Credit: Screen grab
Judge Doesn’t Jail Woman After ‘Bad Breakup’ for Most Sexist Possible Reason

Judge Doesn’t Jail Woman After ‘Bad Breakup’ for Most Sexist Possible Reason

“There is deep and genuine regret on her part.”

A judge is being investigated after giving a pass to a woman who caused a fiery car crash – and admitting she would have locked her up if she were a man.

Judge Sarah Buckingham heard on April 11 that Victoria Parry, a 30-year-old shopkeeper from Stratford-upon-Avon, had been caught drunk driving for a third time. In this case, last May, she had downed a bottle of wine before smashing her hatchback into three others cars and careening into a ditch.

After other drivers pulled Parry from the flaming wreckage, she was found to have a blood alcohol level three times the legal limit.

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Parry admitted dangerous driving to the Warwick Crown Court, but her lawyer, Lucy Tapper, asked for leniency. She said Parry had started drinking heavily to cope with the end of a longterm abusive relationship and that she had already suffered enough from the accident.

“There is deep and genuine regret on her part,” Tapper said. “Having a crash presents its own consequences in terms of what you’ve done, and to have your car burst into flames is quite terrifying. She says she thought she was going to die.”

Judge Buckingham responded by deferring Parry’s sentencing by three months, saying that she would have certainly handed down a jail sentence to a man for the same crime.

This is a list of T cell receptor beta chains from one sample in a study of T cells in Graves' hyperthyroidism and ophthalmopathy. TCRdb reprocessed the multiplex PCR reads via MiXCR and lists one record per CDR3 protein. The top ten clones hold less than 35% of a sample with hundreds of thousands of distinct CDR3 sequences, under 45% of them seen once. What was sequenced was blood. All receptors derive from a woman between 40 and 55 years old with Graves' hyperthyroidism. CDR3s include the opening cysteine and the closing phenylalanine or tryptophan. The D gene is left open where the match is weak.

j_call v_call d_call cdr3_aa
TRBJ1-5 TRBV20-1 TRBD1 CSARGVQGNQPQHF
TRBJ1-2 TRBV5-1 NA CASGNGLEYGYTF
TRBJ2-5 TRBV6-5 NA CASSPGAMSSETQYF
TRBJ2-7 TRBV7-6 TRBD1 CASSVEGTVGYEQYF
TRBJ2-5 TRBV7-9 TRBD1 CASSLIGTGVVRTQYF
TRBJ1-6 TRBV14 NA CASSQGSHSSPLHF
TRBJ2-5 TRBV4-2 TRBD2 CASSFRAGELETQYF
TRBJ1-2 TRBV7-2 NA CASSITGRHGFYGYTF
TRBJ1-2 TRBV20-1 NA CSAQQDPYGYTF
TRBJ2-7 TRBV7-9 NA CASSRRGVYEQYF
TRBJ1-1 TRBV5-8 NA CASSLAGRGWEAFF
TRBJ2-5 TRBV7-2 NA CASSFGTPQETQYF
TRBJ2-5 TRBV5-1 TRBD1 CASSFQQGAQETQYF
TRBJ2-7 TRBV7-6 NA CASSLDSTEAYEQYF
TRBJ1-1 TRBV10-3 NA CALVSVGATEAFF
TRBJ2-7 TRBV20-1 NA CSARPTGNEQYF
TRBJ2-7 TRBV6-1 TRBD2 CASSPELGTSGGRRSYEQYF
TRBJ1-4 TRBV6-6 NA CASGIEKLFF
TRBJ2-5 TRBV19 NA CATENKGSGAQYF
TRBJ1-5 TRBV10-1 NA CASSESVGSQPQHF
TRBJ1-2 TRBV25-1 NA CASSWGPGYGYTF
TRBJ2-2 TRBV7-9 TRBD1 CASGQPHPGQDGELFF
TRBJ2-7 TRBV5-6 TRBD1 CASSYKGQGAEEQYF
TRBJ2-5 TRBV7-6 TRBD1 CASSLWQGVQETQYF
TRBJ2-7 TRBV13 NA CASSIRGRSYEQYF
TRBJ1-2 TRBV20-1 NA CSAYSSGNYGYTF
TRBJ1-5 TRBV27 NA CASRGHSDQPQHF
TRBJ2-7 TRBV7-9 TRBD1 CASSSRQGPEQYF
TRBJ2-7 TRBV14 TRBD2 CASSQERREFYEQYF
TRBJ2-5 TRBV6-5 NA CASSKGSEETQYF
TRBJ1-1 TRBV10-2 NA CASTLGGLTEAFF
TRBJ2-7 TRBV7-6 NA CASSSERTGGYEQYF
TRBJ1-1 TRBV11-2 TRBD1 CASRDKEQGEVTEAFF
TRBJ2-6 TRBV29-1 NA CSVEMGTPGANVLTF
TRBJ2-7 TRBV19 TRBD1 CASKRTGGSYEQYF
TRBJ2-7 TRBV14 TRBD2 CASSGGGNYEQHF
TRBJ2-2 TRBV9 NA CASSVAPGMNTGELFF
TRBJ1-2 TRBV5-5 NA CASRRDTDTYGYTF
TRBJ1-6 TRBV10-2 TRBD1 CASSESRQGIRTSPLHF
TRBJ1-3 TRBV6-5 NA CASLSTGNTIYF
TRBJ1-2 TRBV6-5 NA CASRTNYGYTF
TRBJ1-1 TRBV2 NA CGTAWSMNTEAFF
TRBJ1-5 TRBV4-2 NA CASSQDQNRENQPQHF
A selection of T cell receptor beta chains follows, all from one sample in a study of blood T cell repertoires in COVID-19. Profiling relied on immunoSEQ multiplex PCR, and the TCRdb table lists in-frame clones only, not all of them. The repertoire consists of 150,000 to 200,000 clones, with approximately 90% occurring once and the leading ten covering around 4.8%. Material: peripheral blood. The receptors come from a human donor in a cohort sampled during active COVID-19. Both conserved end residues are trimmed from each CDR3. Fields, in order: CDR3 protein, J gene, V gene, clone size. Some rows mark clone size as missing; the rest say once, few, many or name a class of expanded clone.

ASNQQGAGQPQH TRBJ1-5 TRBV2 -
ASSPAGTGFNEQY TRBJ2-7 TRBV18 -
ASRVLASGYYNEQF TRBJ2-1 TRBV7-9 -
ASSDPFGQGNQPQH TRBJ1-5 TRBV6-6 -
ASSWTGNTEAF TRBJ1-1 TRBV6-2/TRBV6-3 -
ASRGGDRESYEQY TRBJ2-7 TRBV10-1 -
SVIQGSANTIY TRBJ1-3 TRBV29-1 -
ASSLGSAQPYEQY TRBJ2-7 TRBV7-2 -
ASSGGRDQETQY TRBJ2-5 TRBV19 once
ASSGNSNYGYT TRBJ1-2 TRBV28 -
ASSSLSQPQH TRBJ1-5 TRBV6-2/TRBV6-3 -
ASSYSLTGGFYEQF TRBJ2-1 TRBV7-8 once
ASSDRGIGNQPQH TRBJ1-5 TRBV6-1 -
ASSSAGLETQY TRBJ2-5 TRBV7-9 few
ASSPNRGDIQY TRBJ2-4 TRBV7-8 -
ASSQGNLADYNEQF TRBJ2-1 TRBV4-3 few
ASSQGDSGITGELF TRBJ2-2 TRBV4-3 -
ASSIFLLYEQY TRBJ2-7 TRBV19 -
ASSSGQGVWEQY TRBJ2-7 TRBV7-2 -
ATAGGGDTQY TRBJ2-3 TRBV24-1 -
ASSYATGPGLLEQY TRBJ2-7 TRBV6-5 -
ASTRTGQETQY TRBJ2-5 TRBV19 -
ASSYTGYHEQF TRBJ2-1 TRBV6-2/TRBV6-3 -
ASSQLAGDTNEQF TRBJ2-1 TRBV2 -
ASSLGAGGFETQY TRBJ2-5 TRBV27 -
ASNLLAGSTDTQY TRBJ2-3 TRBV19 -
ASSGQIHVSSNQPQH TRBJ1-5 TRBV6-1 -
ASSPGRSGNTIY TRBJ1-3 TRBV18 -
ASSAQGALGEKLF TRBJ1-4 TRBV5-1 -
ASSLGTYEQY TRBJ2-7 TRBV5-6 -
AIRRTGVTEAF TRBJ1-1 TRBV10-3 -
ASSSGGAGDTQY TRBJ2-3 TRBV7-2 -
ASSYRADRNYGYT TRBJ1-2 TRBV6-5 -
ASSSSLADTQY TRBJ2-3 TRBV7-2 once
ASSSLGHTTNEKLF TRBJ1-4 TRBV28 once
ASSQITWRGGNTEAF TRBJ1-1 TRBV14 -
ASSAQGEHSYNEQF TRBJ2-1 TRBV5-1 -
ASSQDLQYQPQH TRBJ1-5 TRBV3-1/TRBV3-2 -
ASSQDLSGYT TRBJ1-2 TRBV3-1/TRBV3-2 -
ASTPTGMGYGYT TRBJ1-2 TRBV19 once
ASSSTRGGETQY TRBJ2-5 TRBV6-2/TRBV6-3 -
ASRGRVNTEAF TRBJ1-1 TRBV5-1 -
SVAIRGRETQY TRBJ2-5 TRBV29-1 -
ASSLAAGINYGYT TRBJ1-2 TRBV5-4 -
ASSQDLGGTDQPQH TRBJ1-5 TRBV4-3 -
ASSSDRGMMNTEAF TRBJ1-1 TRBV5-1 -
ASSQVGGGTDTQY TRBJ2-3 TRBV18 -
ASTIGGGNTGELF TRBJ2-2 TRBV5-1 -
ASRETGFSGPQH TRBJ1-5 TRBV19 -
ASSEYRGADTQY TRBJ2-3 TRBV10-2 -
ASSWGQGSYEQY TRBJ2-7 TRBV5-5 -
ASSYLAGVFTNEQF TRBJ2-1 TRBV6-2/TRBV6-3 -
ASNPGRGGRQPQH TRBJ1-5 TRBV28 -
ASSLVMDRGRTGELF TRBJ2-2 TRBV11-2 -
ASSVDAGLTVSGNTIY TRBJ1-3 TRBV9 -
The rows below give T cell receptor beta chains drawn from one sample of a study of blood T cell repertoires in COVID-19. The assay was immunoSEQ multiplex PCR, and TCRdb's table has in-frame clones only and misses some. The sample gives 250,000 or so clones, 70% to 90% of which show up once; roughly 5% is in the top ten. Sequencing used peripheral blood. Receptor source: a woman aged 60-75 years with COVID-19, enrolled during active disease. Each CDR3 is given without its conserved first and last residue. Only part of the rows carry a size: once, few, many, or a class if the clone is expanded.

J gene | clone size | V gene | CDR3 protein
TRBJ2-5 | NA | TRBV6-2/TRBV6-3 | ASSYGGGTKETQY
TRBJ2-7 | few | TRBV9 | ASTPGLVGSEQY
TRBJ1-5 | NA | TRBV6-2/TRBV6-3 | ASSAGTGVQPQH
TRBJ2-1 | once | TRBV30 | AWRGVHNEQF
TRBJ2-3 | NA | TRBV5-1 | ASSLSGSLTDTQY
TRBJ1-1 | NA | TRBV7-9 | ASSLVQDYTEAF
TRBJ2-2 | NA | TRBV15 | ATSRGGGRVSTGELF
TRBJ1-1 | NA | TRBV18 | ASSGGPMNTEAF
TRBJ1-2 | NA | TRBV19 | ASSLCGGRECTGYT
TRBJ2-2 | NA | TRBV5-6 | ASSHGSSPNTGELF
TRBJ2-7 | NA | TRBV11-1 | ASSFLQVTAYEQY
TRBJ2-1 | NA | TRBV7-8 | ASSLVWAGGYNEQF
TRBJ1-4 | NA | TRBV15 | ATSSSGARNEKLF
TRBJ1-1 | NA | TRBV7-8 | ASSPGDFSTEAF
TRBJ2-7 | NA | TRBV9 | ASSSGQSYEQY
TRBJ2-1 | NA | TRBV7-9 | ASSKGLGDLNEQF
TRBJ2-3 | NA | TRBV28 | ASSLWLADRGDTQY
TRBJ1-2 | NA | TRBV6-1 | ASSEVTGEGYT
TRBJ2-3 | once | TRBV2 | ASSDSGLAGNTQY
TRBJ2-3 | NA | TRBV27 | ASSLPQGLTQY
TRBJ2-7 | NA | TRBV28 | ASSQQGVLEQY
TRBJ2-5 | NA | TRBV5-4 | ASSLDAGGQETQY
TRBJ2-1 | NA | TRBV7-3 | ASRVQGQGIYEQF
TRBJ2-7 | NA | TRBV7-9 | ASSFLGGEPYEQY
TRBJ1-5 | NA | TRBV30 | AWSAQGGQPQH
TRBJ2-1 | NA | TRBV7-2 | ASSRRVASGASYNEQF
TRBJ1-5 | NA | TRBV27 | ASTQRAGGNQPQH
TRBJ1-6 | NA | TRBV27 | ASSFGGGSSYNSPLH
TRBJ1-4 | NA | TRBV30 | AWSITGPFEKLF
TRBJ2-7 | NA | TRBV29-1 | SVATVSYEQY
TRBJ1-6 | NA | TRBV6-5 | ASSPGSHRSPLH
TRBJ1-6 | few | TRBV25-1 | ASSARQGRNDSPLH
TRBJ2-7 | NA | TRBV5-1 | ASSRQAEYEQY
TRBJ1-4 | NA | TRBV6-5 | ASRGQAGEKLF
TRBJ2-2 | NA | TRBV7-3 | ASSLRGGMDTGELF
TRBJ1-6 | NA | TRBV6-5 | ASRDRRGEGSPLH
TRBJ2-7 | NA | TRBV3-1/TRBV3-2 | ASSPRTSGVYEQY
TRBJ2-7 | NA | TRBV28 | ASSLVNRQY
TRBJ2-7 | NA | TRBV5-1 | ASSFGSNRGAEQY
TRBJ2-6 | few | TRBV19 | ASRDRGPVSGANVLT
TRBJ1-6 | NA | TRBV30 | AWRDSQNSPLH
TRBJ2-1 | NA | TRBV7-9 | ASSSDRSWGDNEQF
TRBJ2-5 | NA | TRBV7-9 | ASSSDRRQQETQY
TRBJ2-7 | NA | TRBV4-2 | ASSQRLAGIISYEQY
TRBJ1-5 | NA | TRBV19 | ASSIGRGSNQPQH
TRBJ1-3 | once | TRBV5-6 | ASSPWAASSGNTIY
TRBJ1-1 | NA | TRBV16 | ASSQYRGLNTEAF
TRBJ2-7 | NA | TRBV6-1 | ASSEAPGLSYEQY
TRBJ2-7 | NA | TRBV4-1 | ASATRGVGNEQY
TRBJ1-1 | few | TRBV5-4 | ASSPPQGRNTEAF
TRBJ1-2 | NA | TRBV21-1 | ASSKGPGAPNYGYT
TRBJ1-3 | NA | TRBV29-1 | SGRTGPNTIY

“If Miss Parry was a man, there is no question it would have been straight down the stairs, because this is a shocking case of dangerous driving against a background of two previous convictions for excess alcohol,” she said.

“But this offense was committed in May 2018 and she has not been in trouble since. She has clearly got an alcohol problem. She is, whether she admits it or not, an alcoholic.”

Addressing Parry, the judge added: “You richly deserve an immediate custodial sentence of 18 months. I want to see whether you can really address the issues rather than paying lip service. If you succeed, I will not make the custody immediate. If you don’t comply, I will conclude that you are not worthy of the chance.”

News of the sentencing provoked public outcry, according to Birmingham Live.

“Scandalous example of privileged bigotry,” one man commented.

“Discrimination without question,” said a woman.

“Maybe this is why ‘gender neutral’ is becoming so popular,” said another man. “You can get out of a jail term!”

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Brake, a British road safety group, issued a statement saying: “When drivers take illegal and selfish actions such as drink-driving they knowingly put lives in danger. Repeat offenders are the most dangerous and must be dealt with severely so that they no longer pose a threat.”

Amid the backlash, the Independent Judicial Conduct Investigations Office said it was looking at Buckingham for potential misconduct.

In the United States and elsewhere, women often ​get off with much lighter sentences than men for the same crimes. Some ​contend that women deserve greater leniency because they are more likely to be low-level criminals, coerced into crime by men, and traumatized by physical or sexual abuse. They also need to be free to raise their children, the argument goes.

But others point out that men face no shortage of their own hardships, and they have children to raise, too. More broadly, there is a ​growing sense in some quarters that men are being vilified, and held to a higher standard than women, in the ​#MeToo era.

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Cover image: Victoria Parry. (Screen grab)

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